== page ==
by Elizabeth C. Goldsmith (Regular Contributor)
In the attack on The Wall of the North in Game of Thrones, giants ride on the backs of mastodons, striking terror in the hearts of the Sworn Brothers of the Knights Watch.
A History of Exoticism
Ever since the Roman Empire, western travelers to distant lands have been fascinated by elephants and attracted by their power. Elephants were an outsized, intelligent, living force that could be harnessed to serve the ambitions of men. The Carthaganian commander Hannibal’s voyage over the Pyrenees and the Alps with an army accompanied by elephants became a tale that stuck in the imagination of every schoolchild. And European travelers to Asia in the first waves of exploration for trade and the expansion of political power wrote letters home that were full of descriptions and illustrations of these marvelous animals.
The Explorer, the Prince, and the Elephants
One of these was a French physician and man of science named François Bernier. In 1665, he accompanied the Mughal Prince Aurangzeb and his court on a long trek into the beautiful and remote valley of Kashmir. Bernier prided himself on cool, objective reporting of everything he observed. But when it came to elephants, he was lyrical. Elephants carried large, curtained structures on their backs, transporting the ladies of the court, which added to the mystery and intrigue that Bernier associated with the sight of them. But on this voyage, as Bernier wrote, the spectacle turned to tragedy:
“A strange accident cast a gloom over these scenes and dampened all our pleasure. The King was ascending the highest of all the mountains, followed by a long line of elephants, upon which sat the ladies … The first elephant, appalled, we suppose, by the great length and steepness of the path before him, stepped back upon the elephant that was moving in his track, who again pushed agaisnt the third elephant, the third against the fourth, and so on until fifteen of them, incapable of turning round or extricating themselves in a road so steep and narrow, fell down the precipice. Happily for the women, the place where they fell was of no great height; only three or four were killed; but there were no means of saving any of the elephants. Whenever these animals fall under the tremendous burden placed on their backs, they never rise again even on a good road. Two days afterward we passed that way, and I observed that some of the poor elephants still moved their trunks…”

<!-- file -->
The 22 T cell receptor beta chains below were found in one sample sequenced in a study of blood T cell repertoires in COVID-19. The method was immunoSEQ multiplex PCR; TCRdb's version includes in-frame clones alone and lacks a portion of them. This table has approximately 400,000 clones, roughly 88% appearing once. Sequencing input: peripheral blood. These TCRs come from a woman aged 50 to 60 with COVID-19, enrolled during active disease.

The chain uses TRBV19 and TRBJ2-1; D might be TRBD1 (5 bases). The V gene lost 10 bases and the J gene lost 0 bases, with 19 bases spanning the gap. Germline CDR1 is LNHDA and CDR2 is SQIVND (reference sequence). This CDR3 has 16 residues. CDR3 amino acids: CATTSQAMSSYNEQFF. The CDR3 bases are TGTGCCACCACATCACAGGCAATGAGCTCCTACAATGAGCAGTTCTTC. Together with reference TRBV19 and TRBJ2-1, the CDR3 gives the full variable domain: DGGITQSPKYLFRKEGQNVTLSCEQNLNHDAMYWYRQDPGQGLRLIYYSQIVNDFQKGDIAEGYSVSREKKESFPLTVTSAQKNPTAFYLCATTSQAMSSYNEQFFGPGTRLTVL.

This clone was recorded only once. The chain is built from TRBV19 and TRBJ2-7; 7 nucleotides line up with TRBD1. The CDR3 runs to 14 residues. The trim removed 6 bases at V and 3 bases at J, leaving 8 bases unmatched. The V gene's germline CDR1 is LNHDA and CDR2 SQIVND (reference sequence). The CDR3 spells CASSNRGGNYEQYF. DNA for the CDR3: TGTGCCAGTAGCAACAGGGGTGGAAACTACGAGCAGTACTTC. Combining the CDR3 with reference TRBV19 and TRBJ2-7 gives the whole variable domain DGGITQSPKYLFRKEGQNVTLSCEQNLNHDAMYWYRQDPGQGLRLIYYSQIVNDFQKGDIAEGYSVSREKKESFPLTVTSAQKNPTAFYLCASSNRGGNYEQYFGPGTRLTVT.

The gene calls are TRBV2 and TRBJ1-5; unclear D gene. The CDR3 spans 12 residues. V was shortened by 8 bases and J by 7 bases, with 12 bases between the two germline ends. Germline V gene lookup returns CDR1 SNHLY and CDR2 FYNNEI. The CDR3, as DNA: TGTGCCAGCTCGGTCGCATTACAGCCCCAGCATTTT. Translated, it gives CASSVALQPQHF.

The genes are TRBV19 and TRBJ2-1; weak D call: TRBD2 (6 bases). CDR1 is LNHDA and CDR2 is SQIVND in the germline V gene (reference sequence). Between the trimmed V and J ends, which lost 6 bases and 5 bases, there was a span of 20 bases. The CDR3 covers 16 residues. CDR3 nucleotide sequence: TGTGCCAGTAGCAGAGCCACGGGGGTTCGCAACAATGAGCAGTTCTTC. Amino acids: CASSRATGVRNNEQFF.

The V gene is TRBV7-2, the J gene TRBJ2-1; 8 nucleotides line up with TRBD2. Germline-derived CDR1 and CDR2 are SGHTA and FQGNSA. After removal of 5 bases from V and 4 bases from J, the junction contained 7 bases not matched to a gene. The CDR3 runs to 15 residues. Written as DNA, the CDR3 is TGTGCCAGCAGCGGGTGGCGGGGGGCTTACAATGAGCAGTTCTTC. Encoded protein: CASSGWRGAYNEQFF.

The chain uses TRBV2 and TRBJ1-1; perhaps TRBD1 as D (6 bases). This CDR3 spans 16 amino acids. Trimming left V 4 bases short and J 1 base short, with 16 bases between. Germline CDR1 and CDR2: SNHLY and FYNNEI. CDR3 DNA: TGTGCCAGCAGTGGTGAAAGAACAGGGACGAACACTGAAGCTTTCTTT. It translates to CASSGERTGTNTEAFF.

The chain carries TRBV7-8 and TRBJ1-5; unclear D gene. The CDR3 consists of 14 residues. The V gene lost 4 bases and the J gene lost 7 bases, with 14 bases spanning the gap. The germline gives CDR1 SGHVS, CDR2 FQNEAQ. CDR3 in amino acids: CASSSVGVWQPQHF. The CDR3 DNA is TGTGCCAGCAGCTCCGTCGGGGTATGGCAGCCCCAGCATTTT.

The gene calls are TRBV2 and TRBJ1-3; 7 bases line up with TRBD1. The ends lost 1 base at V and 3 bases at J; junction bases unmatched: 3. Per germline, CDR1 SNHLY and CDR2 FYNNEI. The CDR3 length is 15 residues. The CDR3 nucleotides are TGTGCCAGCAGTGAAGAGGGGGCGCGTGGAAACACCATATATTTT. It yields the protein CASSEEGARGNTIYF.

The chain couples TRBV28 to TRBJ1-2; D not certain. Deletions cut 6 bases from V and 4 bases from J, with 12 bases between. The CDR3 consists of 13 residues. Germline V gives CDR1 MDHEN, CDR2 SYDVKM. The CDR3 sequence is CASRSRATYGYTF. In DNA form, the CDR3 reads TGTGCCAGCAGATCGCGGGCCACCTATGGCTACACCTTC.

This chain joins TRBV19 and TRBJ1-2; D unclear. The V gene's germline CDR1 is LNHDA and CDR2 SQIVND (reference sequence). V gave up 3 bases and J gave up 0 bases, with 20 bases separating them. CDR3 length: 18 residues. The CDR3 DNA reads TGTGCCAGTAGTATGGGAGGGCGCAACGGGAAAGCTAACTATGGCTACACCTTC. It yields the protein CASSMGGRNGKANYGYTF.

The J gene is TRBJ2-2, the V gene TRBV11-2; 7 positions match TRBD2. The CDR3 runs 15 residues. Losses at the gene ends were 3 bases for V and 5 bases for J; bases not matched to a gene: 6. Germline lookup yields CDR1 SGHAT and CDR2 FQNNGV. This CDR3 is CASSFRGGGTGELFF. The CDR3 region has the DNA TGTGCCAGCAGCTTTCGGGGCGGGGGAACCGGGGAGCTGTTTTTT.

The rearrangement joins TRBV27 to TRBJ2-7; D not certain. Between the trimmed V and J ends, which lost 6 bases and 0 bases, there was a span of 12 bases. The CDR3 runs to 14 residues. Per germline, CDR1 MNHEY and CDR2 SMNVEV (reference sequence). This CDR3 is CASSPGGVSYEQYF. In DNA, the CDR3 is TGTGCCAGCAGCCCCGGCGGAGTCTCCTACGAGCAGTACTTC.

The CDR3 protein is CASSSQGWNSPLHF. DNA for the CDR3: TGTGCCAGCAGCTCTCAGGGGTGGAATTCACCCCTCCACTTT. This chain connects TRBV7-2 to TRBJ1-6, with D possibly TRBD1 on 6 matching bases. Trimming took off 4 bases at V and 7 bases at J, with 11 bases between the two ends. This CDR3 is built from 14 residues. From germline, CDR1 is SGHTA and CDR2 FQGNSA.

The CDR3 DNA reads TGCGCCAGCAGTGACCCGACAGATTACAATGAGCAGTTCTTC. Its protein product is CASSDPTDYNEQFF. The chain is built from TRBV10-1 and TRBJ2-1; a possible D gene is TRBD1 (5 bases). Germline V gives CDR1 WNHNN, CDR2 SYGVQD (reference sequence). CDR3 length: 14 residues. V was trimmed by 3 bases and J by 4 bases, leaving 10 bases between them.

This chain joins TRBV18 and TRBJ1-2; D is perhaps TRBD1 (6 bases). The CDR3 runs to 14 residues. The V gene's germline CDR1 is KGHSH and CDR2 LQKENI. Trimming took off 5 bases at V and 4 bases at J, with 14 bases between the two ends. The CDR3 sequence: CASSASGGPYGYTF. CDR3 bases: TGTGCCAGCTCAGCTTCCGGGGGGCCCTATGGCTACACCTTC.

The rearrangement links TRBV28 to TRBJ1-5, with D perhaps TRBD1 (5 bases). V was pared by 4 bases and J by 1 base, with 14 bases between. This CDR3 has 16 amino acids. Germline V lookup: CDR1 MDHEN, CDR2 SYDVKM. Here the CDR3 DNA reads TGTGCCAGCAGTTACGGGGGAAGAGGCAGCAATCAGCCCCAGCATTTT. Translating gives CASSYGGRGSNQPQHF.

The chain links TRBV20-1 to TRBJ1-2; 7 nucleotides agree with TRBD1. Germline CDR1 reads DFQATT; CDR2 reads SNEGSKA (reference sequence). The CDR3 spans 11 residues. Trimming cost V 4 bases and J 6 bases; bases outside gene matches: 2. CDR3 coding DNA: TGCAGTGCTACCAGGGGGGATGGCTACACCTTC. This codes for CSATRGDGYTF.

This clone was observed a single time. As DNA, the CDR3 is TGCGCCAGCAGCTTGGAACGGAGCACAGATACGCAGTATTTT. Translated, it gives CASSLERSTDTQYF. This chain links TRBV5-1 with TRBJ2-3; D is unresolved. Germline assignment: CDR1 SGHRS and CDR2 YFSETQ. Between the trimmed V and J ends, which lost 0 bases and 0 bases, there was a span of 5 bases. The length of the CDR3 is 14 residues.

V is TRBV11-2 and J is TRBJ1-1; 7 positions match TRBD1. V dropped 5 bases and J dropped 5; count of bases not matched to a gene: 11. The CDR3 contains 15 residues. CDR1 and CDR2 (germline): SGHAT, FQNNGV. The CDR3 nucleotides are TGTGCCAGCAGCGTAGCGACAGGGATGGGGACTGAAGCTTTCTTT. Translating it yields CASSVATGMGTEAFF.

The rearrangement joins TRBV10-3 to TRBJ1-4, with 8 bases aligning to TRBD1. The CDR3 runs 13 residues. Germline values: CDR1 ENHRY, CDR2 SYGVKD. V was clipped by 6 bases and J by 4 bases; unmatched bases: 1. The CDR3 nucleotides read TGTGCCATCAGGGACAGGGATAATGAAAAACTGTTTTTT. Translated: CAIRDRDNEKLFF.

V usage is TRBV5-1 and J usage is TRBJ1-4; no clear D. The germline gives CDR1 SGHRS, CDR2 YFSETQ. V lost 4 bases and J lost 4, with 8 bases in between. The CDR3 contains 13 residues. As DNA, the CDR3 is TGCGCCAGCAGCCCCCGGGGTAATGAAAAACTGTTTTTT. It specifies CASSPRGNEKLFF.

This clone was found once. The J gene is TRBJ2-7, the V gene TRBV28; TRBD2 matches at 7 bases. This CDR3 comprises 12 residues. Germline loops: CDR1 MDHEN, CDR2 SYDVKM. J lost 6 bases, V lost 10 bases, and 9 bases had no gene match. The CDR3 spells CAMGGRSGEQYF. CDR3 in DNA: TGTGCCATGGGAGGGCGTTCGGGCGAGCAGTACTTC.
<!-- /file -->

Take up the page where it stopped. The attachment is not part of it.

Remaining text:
For Bernier, the loss of the elephants was more traumatic and touching than the loss of the people they were transporting. Bernier’s travel narratives may have influenced his friend La Fontaine, writer of animal fables, who argued that animals, like humans, are possessed of a soul. Other readers would respond to his elephant story as a morality tale, warning against the excesses and inevitable fall that follows human pride.
For further reading:
Francois Bernier’s description of a voyage to Kashmir in Beyond the Three Seas: Travellers’ Tales of Mughal India. Random House, 2007.